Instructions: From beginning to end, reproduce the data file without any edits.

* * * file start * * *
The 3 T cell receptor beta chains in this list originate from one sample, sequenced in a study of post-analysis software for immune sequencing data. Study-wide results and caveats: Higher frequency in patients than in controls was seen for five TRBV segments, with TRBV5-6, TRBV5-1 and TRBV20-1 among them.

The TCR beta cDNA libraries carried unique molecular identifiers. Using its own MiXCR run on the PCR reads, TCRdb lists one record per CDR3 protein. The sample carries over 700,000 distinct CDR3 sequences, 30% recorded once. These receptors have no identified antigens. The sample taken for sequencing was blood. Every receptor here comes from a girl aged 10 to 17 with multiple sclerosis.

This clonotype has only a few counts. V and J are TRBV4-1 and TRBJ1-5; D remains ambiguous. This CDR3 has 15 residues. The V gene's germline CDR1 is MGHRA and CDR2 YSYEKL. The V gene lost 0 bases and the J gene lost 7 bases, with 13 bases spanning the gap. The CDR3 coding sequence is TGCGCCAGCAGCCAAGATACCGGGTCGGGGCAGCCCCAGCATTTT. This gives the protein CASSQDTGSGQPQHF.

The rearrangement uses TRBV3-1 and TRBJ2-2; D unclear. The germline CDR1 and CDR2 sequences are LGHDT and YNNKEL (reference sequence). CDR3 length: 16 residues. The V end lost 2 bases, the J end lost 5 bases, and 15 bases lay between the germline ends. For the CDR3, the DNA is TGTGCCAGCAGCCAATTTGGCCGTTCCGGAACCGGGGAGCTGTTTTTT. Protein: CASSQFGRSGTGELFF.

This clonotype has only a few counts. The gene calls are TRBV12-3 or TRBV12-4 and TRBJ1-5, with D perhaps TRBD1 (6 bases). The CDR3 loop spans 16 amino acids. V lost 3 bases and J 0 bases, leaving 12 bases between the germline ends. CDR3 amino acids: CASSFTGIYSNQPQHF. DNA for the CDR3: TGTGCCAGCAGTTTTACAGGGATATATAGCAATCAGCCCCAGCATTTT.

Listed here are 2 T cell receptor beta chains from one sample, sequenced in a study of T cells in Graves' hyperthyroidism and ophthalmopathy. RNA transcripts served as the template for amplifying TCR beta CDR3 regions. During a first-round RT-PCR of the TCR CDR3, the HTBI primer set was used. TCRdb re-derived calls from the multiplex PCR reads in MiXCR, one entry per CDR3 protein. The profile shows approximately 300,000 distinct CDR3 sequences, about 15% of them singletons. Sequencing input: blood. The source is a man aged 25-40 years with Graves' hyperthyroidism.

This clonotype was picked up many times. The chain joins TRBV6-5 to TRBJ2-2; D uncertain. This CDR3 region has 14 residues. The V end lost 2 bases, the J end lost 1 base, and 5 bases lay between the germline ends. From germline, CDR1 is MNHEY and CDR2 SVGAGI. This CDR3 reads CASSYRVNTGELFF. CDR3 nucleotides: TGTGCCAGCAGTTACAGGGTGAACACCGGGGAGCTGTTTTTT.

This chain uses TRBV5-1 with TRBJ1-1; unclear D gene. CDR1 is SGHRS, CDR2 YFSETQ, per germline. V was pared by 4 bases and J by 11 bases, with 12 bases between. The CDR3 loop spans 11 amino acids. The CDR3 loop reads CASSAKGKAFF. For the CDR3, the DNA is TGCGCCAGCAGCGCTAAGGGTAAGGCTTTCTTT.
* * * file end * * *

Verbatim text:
The 3 T cell receptor beta chains in this list originate from one sample, sequenced in a study of post-analysis software for immune sequencing data. Study-wide results and caveats: Higher frequency in patients than in controls was seen for five TRBV segments, with TRBV5-6, TRBV5-1 and TRBV20-1 among them.

The TCR beta cDNA libraries carried unique molecular identifiers. Using its own MiXCR run on the PCR reads, TCRdb lists one record per CDR3 protein. The sample carries over 700,000 distinct CDR3 sequences, 30% recorded once. These receptors have no identified antigens. The sample taken for sequencing was blood. Every receptor here comes from a girl aged 10 to 17 with multiple sclerosis.

This clonotype has only a few counts. V and J are TRBV4-1 and TRBJ1-5; D remains ambiguous. This CDR3 has 15 residues. The V gene's germline CDR1 is MGHRA and CDR2 YSYEKL. The V gene lost 0 bases and the J gene lost 7 bases, with 13 bases spanning the gap. The CDR3 coding sequence is TGCGCCAGCAGCCAAGATACCGGGTCGGGGCAGCCCCAGCATTTT. This gives the protein CASSQDTGSGQPQHF.

The rearrangement uses TRBV3-1 and TRBJ2-2; D unclear. The germline CDR1 and CDR2 sequences are LGHDT and YNNKEL (reference sequence). CDR3 length: 16 residues. The V end lost 2 bases, the J end lost 5 bases, and 15 bases lay between the germline ends. For the CDR3, the DNA is TGTGCCAGCAGCCAATTTGGCCGTTCCGGAACCGGGGAGCTGTTTTTT. Protein: CASSQFGRSGTGELFF.

This clonotype has only a few counts. The gene calls are TRBV12-3 or TRBV12-4 and TRBJ1-5, with D perhaps TRBD1 (6 bases). The CDR3 loop spans 16 amino acids. V lost 3 bases and J 0 bases, leaving 12 bases between the germline ends. CDR3 amino acids: CASSFTGIYSNQPQHF. DNA for the CDR3: TGTGCCAGCAGTTTTACAGGGATATATAGCAATCAGCCCCAGCATTTT.

Listed here are 2 T cell receptor beta chains from one sample, sequenced in a study of T cells in Graves' hyperthyroidism and ophthalmopathy. RNA transcripts served as the template for amplifying TCR beta CDR3 regions. During a first-round RT-PCR of the TCR CDR3, the HTBI primer set was used. TCRdb re-derived calls from the multiplex PCR reads in MiXCR, one entry per CDR3 protein. The profile shows approximately 300,000 distinct CDR3 sequences, about 15% of them singletons. Sequencing input: blood. The source is a man aged 25-40 years with Graves' hyperthyroidism.

This clonotype was picked up many times. The chain joins TRBV6-5 to TRBJ2-2; D uncertain. This CDR3 region has 14 residues. The V end lost 2 bases, the J end lost 1 base, and 5 bases lay between the germline ends. From germline, CDR1 is MNHEY and CDR2 SVGAGI. This CDR3 reads CASSYRVNTGELFF. CDR3 nucleotides: TGTGCCAGCAGTTACAGGGTGAACACCGGGGAGCTGTTTTTT.

This chain uses TRBV5-1 with TRBJ1-1; unclear D gene. CDR1 is SGHRS, CDR2 YFSETQ, per germline. V was pared by 4 bases and J by 11 bases, with 12 bases between. The CDR3 loop spans 11 amino acids. The CDR3 loop reads CASSAKGKAFF. For the CDR3, the DNA is TGCGCCAGCAGCGCTAAGGGTAAGGCTTTCTTT.